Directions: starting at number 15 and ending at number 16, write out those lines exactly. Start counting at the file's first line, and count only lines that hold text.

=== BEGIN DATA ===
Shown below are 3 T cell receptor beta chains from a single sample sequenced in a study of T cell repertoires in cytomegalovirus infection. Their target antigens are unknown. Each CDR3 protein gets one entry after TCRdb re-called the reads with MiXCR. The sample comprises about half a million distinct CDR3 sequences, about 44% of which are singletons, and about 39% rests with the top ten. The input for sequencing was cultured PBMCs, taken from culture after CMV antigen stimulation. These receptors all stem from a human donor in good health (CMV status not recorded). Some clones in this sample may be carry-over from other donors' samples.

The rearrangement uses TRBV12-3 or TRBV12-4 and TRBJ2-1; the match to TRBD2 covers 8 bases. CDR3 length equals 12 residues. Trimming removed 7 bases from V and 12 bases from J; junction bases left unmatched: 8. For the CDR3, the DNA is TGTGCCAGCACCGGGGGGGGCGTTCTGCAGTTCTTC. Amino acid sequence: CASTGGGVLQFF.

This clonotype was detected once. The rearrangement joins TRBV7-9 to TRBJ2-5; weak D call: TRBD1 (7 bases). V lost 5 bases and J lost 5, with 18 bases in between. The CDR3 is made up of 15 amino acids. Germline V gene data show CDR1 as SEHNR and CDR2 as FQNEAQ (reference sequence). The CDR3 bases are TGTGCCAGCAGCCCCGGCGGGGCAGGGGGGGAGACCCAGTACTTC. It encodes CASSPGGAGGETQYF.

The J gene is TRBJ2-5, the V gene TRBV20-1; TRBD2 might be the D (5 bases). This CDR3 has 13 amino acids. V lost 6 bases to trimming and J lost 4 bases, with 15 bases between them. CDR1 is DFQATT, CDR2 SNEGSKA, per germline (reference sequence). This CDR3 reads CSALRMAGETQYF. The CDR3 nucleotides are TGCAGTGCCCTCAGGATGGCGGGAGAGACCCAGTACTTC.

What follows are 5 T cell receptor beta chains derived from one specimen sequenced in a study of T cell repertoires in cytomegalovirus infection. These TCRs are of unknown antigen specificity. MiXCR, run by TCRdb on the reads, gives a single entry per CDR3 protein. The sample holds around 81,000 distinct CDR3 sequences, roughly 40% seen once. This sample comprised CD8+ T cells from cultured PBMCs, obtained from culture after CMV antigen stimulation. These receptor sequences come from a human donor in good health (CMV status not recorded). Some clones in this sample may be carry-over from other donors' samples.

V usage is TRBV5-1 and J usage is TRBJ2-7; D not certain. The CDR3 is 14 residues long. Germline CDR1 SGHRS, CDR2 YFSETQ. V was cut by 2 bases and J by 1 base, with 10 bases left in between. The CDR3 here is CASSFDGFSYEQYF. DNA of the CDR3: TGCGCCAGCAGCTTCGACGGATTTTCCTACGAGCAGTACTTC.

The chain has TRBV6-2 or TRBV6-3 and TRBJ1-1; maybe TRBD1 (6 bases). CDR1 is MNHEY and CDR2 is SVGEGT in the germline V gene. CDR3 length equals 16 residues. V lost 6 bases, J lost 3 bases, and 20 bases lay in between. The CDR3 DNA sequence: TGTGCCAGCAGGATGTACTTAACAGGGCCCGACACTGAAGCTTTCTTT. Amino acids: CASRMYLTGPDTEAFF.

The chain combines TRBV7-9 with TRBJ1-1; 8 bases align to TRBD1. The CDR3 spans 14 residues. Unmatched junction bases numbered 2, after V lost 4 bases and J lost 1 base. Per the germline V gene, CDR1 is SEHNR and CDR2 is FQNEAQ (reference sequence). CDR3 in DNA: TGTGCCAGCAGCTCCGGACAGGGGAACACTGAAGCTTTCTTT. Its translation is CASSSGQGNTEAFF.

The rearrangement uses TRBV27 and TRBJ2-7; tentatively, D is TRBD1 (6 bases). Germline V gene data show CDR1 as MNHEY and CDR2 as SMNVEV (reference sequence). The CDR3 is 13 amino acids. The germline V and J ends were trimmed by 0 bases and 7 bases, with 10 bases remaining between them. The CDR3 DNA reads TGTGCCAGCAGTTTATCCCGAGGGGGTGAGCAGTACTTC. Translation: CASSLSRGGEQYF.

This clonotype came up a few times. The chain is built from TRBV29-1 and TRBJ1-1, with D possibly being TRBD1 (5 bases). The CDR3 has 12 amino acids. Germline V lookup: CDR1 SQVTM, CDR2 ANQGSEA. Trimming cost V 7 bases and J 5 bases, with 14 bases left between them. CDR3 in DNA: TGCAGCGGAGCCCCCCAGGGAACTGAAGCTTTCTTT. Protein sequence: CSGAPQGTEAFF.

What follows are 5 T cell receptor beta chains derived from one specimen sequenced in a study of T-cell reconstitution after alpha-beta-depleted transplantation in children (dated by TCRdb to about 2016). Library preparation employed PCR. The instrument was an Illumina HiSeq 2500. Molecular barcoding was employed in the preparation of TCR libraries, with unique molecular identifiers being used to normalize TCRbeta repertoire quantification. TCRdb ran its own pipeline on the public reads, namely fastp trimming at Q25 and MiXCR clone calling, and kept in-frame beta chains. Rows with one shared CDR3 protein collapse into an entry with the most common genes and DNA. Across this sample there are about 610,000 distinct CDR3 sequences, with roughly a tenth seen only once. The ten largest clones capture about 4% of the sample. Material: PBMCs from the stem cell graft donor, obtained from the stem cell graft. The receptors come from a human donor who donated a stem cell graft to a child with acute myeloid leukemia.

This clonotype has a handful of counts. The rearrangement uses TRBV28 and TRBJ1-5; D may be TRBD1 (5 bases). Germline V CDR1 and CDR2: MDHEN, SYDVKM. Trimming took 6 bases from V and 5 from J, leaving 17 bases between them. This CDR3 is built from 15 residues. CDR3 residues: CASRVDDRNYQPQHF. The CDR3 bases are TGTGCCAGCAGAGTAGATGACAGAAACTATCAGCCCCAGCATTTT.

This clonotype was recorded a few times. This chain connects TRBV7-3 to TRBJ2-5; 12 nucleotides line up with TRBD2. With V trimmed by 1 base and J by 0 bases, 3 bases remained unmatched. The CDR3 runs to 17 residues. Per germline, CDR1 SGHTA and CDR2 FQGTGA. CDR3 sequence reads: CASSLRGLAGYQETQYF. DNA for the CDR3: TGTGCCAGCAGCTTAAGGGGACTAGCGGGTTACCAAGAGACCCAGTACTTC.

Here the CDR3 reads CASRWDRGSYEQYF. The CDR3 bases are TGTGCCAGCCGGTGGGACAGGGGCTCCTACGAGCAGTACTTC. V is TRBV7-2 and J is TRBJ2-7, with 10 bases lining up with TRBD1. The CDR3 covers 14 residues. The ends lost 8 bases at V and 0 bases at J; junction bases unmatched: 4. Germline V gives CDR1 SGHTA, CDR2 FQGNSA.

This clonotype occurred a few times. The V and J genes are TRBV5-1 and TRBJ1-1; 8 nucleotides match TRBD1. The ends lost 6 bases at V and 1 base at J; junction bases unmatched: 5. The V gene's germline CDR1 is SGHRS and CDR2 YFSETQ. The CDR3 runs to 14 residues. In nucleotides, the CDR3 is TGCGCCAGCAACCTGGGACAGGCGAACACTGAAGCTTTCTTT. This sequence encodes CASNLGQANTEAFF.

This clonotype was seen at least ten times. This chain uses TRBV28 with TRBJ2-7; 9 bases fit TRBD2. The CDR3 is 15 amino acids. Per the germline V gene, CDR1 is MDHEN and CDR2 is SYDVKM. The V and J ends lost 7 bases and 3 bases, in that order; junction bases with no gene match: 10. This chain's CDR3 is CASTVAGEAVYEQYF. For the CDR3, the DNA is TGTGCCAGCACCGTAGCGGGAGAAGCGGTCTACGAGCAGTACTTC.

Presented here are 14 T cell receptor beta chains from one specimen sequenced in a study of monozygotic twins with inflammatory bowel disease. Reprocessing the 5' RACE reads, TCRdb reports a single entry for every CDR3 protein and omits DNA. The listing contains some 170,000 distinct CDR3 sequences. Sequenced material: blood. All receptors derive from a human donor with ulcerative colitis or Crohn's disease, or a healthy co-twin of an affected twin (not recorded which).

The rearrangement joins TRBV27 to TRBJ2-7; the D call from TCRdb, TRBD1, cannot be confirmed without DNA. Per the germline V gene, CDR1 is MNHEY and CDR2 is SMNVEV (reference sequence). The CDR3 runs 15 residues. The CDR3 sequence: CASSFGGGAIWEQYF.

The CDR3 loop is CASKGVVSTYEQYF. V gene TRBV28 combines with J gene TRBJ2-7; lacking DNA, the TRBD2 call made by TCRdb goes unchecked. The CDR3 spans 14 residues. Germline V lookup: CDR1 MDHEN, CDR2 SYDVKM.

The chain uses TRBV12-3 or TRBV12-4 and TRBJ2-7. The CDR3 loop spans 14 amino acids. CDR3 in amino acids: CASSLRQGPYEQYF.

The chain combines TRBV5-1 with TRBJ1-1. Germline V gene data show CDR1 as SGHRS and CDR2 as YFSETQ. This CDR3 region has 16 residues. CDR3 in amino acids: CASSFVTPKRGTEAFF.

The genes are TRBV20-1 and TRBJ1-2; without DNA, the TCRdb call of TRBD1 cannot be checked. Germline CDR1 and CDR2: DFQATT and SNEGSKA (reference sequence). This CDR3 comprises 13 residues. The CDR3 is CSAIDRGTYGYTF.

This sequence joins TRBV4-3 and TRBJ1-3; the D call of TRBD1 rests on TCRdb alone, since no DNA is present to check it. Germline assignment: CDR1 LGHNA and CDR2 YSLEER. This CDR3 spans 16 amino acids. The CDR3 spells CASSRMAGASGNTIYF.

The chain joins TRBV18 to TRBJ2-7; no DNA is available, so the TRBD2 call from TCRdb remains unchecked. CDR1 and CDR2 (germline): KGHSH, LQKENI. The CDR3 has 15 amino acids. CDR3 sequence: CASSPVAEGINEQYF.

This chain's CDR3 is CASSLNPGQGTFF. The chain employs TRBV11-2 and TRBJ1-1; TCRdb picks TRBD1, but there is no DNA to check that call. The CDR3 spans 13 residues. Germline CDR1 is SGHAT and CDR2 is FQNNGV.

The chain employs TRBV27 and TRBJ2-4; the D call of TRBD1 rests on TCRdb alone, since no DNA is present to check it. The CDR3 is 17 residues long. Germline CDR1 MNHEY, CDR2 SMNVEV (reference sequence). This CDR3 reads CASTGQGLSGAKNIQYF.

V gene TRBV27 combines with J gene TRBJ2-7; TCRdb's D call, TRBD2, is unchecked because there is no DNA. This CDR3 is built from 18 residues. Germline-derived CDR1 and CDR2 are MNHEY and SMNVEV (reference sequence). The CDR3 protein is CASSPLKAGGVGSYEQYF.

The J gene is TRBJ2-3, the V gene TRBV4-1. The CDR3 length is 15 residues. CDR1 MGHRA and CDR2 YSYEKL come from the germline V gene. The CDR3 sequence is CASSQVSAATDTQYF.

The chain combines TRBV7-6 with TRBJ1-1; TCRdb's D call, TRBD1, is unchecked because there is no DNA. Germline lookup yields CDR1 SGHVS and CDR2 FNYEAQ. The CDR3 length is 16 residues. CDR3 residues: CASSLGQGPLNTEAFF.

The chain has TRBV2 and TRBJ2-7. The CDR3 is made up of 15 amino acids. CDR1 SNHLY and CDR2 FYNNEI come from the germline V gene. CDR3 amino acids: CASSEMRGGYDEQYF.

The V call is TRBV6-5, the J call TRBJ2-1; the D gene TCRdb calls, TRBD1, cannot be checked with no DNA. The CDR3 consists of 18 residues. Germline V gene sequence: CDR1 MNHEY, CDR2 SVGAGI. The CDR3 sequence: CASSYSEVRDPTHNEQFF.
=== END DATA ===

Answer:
This clonotype occurred a few times. The V and J genes are TRBV5-1 and TRBJ1-1; 8 nucleotides match TRBD1. The ends lost 6 bases at V and 1 base at J; junction bases unmatched: 5. The V gene's germline CDR1 is SGHRS and CDR2 YFSETQ. The CDR3 runs to 14 residues. In nucleotides, the CDR3 is TGCGCCAGCAACCTGGGACAGGCGAACACTGAAGCTTTCTTT. This sequence encodes CASNLGQANTEAFF.

This clonotype was seen at least ten times. This chain uses TRBV28 with TRBJ2-7; 9 bases fit TRBD2. The CDR3 is 15 amino acids. Per the germline V gene, CDR1 is MDHEN and CDR2 is SYDVKM. The V and J ends lost 7 bases and 3 bases, in that order; junction bases with no gene match: 10. This chain's CDR3 is CASTVAGEAVYEQYF. For the CDR3, the DNA is TGTGCCAGCACCGTAGCGGGAGAAGCGGTCTACGAGCAGTACTTC.